Acute Management of Traumatic Spinal Cord Injury

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Traumatic spinal cord injury (SCI) is a rare but very serious presentation with the potential to cause significant, lifelong disability. There are currently about 20,800 people in Australia living with an SCI, with an estimated 380 new injuries occurring in 2021. In cases of suspected SCI, immediate, appropriate management is crucial in preventing further trauma and maintaining the physiological stability of the patient and preventing further trauma.

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A spinal cord injury (SCI) occurs when the spinal cord is damaged via compression (axial loading), bruising, hyperflexion, hyperextension, rotation or penetration, causing loss of feeling or functional mobility. Patients with an SCI may experience a complete or partial loss of sensory and/or motor function in their arms, legs and/or body. The extent of symptoms depends on the severity of the injury and the area of the spinal cord that was damaged.


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Jane Mateer
Jane Mateer is a registered nurse with more than 30 years of experience in prehospital, metropolitan and military settings. Her qualifications include a master in public health and a graduate diploma in advanced practice (nurse practitioner), as well as certificates in emergency nursing and education. A specialist in emergency, paediatric and trauma care, Jane currently works as a clinical nurse educator in paediatric care, having previously worked as a clinical nurse consultant, educator, manager and university lecturer. She is currently completing a PhD into the experiences of Australian Army Nursing Officers in armed conflict.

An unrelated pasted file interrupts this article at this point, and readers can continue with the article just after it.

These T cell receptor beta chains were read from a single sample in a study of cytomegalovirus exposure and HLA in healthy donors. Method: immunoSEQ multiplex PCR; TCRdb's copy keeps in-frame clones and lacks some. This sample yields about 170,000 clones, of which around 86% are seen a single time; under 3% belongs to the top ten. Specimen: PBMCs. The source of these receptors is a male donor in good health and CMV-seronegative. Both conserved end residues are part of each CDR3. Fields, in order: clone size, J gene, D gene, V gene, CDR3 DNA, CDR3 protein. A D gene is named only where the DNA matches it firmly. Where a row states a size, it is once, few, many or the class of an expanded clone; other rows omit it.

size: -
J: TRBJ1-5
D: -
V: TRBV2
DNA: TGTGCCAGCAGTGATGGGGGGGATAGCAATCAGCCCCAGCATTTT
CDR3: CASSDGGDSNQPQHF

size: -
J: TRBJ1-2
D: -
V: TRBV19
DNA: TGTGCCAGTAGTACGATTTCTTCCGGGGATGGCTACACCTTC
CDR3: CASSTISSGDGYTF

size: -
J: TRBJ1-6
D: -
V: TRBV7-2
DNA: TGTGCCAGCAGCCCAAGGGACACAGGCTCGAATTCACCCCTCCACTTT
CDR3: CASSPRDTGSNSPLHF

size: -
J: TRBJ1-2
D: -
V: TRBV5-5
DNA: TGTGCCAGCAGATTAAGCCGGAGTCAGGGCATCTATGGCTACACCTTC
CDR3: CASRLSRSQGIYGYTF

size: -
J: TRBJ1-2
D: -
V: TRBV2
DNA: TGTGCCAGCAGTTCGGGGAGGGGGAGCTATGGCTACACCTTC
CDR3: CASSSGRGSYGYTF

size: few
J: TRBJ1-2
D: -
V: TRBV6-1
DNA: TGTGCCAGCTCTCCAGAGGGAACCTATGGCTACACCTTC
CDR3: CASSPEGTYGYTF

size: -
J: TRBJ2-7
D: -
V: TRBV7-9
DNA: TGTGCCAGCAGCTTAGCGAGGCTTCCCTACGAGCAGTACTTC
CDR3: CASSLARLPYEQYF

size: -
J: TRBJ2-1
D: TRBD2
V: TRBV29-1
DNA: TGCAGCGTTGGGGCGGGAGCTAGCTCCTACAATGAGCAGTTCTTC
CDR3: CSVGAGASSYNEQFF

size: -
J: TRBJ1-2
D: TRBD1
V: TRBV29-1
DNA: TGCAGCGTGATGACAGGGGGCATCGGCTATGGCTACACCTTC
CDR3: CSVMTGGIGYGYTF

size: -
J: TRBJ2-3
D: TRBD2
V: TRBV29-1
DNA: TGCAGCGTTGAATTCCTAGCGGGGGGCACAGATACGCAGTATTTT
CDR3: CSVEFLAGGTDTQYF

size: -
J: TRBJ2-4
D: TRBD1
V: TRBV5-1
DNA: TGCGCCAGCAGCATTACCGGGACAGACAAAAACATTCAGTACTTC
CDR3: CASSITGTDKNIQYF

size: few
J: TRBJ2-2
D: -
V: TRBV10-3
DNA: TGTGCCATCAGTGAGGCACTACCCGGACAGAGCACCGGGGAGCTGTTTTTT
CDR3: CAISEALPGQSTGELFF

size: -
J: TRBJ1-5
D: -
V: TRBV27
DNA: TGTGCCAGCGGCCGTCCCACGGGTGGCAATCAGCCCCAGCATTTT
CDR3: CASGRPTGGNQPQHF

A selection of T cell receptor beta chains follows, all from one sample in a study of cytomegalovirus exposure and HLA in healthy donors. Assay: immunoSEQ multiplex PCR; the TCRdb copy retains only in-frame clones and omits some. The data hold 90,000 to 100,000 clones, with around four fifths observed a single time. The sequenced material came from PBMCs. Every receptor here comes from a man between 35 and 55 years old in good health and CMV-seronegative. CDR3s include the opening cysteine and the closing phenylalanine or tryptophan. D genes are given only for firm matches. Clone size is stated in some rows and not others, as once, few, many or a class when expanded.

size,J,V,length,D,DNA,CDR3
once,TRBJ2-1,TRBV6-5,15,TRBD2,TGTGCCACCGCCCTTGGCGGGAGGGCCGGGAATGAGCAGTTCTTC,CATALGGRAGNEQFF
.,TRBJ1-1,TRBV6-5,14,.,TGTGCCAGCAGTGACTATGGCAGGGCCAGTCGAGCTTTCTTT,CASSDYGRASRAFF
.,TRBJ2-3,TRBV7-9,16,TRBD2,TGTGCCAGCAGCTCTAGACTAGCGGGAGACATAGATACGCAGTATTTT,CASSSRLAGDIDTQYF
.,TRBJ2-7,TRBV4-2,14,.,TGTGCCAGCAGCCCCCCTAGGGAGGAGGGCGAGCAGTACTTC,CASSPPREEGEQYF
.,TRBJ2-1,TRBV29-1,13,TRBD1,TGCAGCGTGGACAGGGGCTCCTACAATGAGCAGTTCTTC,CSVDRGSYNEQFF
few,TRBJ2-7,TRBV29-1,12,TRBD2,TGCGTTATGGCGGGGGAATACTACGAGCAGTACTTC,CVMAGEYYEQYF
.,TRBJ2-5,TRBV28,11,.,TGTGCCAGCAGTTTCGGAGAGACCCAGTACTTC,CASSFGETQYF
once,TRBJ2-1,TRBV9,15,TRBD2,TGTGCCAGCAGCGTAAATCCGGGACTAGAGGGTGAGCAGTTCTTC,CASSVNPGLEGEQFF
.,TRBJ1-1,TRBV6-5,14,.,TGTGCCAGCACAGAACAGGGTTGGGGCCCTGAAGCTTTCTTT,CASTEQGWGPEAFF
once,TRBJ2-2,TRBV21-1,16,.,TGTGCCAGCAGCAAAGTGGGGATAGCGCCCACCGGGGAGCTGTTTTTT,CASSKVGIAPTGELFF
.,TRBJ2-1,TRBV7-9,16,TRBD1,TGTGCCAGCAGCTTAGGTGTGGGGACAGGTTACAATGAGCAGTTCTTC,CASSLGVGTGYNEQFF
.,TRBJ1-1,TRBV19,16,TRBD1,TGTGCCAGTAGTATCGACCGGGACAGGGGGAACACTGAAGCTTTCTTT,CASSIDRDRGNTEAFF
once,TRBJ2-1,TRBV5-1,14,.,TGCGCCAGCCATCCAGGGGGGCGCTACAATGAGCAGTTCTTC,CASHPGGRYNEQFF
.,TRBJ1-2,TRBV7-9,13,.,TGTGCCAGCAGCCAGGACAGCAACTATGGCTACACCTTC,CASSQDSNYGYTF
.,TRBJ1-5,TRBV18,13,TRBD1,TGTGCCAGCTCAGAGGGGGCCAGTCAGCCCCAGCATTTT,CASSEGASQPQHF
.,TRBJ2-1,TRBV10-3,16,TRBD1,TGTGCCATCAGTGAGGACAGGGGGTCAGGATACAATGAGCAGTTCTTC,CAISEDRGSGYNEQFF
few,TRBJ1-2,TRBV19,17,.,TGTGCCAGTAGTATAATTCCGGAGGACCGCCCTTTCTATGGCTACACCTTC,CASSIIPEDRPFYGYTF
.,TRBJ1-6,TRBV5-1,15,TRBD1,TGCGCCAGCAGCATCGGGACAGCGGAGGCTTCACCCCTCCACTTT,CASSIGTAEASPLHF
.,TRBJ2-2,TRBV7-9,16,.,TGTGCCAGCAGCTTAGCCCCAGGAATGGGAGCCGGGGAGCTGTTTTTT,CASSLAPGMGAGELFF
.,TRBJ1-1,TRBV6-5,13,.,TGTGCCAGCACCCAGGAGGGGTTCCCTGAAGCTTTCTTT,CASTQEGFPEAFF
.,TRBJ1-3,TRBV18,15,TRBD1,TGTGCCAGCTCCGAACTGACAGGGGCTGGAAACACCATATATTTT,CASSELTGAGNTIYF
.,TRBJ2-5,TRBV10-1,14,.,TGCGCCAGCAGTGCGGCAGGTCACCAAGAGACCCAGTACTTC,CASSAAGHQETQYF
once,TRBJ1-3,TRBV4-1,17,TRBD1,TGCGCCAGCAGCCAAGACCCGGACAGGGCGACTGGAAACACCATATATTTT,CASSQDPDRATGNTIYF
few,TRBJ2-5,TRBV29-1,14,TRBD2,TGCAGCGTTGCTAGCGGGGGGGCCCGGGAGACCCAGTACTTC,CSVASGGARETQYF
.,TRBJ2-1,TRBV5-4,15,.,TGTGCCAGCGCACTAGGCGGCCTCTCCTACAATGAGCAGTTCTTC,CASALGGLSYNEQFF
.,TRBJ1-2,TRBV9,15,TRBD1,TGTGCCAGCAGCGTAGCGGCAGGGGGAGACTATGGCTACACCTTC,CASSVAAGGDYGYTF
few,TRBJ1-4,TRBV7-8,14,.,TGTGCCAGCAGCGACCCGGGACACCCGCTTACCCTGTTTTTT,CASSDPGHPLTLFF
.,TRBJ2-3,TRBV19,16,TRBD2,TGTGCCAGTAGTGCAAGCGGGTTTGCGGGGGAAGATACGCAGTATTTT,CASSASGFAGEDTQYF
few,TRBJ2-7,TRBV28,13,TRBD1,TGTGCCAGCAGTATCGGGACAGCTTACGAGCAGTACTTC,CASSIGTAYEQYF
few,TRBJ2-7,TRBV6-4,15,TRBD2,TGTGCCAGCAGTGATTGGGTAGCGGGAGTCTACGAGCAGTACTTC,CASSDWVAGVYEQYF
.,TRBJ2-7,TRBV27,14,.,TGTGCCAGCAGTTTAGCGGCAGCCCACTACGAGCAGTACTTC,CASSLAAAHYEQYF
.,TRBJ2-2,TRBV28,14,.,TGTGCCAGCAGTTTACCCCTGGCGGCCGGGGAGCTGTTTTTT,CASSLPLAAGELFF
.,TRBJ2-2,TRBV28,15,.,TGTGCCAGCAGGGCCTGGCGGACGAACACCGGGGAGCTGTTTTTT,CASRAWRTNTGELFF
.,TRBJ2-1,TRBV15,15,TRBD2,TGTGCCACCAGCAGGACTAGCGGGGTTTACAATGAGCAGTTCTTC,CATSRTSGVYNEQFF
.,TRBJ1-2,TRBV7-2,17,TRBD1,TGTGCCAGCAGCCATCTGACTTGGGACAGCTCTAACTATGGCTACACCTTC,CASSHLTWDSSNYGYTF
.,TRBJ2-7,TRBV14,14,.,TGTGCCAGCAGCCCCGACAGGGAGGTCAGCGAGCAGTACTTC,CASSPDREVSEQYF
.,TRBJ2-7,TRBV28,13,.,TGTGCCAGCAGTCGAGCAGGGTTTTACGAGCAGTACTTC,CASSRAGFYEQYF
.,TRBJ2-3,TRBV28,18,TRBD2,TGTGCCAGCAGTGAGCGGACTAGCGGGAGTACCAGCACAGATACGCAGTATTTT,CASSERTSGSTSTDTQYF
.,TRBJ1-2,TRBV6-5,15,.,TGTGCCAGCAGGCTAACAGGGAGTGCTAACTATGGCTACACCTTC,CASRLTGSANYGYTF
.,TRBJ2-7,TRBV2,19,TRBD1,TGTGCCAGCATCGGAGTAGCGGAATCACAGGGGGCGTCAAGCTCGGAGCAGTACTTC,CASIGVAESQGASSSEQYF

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19 Oct 2023
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24 May 2022
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04 Oct 2022
Clear and easy to follow
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Tara Kearns-gourlay
16 Oct 2022
really well executed. good read.
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24 May 2022
Very informative and easy to understand.
Aarati Shrestha
27 May 2022
Good information, relevant
Megan Rand
28 May 2022
Registered Nurse
Ayanthi Senadheera
15 Jun 2022
Very informative
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04 Aug 2023
Easy to follow
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28 May 2022
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